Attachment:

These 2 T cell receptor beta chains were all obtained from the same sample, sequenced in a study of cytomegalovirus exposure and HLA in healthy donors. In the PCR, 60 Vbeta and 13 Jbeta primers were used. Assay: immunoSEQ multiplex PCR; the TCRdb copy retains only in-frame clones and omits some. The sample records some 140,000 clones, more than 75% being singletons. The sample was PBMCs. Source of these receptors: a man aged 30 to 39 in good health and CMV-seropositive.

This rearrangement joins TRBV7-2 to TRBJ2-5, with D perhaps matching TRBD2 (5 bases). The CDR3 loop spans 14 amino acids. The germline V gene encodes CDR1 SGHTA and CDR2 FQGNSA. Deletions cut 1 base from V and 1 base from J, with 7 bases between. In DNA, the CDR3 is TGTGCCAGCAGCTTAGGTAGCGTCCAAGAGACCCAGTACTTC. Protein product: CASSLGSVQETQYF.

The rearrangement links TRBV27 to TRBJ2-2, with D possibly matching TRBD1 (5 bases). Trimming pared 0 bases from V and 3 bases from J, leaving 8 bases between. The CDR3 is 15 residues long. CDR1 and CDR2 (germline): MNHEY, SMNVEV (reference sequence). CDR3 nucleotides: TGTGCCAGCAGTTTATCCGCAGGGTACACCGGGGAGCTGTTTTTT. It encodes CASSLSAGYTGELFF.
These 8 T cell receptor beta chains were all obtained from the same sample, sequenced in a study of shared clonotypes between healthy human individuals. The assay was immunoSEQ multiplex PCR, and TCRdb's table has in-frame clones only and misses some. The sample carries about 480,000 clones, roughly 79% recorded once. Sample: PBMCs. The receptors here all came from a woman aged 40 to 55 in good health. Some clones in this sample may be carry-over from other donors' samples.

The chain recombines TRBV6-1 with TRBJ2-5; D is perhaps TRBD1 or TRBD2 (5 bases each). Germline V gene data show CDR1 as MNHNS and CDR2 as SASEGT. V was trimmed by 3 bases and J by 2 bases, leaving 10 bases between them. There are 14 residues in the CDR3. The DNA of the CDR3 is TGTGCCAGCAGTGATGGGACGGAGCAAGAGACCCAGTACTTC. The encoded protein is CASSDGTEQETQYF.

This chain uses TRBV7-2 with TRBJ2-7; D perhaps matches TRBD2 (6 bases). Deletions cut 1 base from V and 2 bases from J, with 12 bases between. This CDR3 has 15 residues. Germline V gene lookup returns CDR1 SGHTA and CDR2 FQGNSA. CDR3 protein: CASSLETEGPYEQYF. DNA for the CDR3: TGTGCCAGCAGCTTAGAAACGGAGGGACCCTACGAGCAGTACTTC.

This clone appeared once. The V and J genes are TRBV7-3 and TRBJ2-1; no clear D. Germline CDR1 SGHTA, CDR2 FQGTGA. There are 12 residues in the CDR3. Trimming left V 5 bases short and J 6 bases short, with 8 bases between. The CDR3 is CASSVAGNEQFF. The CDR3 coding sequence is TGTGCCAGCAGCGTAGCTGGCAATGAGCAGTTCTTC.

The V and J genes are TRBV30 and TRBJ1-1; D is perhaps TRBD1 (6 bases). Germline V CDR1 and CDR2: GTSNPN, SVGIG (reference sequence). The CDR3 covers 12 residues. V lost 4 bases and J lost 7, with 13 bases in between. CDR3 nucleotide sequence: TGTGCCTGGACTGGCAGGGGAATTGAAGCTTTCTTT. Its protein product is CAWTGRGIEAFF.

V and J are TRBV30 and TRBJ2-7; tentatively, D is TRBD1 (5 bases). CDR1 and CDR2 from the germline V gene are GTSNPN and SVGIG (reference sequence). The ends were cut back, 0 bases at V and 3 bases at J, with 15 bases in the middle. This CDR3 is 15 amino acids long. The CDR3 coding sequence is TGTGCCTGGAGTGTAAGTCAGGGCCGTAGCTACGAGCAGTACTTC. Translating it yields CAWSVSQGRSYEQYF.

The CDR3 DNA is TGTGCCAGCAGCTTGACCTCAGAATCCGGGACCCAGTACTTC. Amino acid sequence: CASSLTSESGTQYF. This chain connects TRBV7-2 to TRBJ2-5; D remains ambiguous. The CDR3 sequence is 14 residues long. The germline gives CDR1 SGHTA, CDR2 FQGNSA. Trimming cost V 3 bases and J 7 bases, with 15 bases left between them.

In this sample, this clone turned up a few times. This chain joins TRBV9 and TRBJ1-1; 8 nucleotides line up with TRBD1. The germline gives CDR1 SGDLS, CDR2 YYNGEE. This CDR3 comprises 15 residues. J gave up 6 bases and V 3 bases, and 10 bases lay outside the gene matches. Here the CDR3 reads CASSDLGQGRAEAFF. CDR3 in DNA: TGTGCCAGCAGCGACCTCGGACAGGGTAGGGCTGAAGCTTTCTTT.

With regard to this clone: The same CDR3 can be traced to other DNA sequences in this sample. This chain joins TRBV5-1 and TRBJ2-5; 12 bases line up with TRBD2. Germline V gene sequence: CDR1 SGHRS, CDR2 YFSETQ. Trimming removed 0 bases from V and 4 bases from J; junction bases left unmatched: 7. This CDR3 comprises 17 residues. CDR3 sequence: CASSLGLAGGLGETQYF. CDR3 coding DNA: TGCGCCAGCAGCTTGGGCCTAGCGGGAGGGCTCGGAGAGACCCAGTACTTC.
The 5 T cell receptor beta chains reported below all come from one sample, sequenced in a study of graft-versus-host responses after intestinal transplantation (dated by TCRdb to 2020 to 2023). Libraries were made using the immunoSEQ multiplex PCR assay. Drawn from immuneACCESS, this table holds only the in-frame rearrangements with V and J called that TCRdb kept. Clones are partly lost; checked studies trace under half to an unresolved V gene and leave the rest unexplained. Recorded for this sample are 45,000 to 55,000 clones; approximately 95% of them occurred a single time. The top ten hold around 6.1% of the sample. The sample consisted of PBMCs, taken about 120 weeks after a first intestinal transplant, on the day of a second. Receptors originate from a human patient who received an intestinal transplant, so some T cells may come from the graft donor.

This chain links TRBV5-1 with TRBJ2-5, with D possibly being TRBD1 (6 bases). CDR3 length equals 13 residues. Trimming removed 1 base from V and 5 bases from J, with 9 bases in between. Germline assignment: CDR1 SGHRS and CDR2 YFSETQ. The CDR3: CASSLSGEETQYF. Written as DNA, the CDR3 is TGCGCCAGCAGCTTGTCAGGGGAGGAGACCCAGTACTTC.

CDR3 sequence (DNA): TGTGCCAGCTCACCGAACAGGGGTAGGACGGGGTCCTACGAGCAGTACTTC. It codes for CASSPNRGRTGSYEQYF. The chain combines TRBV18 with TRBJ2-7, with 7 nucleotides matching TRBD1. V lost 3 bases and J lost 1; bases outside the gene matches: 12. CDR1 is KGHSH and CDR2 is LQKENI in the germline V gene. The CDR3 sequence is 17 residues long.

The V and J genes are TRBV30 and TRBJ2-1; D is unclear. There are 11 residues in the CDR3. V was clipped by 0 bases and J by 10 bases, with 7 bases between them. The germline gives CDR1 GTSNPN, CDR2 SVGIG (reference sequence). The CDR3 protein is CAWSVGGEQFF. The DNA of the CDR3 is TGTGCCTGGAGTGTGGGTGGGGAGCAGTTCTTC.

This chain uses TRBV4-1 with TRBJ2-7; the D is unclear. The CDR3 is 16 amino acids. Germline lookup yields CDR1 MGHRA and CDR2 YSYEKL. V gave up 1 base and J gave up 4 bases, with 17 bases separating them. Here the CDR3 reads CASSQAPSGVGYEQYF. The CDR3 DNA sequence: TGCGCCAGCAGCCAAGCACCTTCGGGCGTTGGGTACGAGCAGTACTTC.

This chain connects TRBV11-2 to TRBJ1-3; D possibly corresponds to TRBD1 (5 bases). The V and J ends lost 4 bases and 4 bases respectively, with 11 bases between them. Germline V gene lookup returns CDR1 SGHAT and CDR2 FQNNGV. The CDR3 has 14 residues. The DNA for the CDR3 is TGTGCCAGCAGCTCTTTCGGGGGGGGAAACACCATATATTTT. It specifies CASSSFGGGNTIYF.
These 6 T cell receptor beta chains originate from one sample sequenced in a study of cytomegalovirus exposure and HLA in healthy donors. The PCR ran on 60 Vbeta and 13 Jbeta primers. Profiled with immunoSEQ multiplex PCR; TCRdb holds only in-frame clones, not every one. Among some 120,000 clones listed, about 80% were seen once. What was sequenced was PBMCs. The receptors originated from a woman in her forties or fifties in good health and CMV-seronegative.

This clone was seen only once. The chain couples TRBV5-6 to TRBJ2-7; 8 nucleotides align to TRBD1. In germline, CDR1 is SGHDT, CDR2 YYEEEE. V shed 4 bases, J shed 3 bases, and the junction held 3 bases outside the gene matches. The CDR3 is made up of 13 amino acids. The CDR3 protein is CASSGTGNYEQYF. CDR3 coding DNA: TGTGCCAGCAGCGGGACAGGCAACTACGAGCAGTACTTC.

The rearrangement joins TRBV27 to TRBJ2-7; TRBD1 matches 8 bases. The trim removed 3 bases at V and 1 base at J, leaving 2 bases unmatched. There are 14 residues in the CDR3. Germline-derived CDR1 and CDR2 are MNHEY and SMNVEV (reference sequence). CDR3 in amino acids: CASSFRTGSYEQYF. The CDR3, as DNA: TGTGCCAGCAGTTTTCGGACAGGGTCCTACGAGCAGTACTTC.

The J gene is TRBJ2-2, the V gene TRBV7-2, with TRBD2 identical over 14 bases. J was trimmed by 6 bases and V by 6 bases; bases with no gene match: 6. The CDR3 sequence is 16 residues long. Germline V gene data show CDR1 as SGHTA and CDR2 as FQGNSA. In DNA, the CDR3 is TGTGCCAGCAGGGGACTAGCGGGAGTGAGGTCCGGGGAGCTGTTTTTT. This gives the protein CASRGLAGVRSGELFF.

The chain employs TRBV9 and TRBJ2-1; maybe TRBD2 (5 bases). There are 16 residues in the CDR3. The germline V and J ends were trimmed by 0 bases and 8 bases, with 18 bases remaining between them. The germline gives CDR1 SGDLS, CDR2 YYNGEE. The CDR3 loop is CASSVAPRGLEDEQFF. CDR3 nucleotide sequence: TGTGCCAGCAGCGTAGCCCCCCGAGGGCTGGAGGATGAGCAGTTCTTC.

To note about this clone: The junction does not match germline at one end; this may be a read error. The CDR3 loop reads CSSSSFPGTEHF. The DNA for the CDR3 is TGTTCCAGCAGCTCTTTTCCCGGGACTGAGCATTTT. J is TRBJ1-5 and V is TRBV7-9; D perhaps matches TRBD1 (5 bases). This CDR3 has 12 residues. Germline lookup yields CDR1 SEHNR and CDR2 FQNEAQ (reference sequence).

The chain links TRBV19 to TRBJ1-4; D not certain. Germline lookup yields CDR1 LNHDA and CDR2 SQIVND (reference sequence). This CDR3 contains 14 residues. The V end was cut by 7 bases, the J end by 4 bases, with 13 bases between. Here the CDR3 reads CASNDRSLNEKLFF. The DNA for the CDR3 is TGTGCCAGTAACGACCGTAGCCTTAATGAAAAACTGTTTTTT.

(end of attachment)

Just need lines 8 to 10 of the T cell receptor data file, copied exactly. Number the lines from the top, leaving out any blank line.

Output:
The V and J genes are TRBV30 and TRBJ1-1; D is perhaps TRBD1 (6 bases). Germline V CDR1 and CDR2: GTSNPN, SVGIG (reference sequence). The CDR3 covers 12 residues. V lost 4 bases and J lost 7, with 13 bases in between. CDR3 nucleotide sequence: TGTGCCTGGACTGGCAGGGGAATTGAAGCTTTCTTT. Its protein product is CAWTGRGIEAFF.

V and J are TRBV30 and TRBJ2-7; tentatively, D is TRBD1 (5 bases). CDR1 and CDR2 from the germline V gene are GTSNPN and SVGIG (reference sequence). The ends were cut back, 0 bases at V and 3 bases at J, with 15 bases in the middle. This CDR3 is 15 amino acids long. The CDR3 coding sequence is TGTGCCTGGAGTGTAAGTCAGGGCCGTAGCTACGAGCAGTACTTC. Translating it yields CAWSVSQGRSYEQYF.

The CDR3 DNA is TGTGCCAGCAGCTTGACCTCAGAATCCGGGACCCAGTACTTC. Amino acid sequence: CASSLTSESGTQYF. This chain connects TRBV7-2 to TRBJ2-5; D remains ambiguous. The CDR3 sequence is 14 residues long. The germline gives CDR1 SGHTA, CDR2 FQGNSA. Trimming cost V 3 bases and J 7 bases, with 15 bases left between them.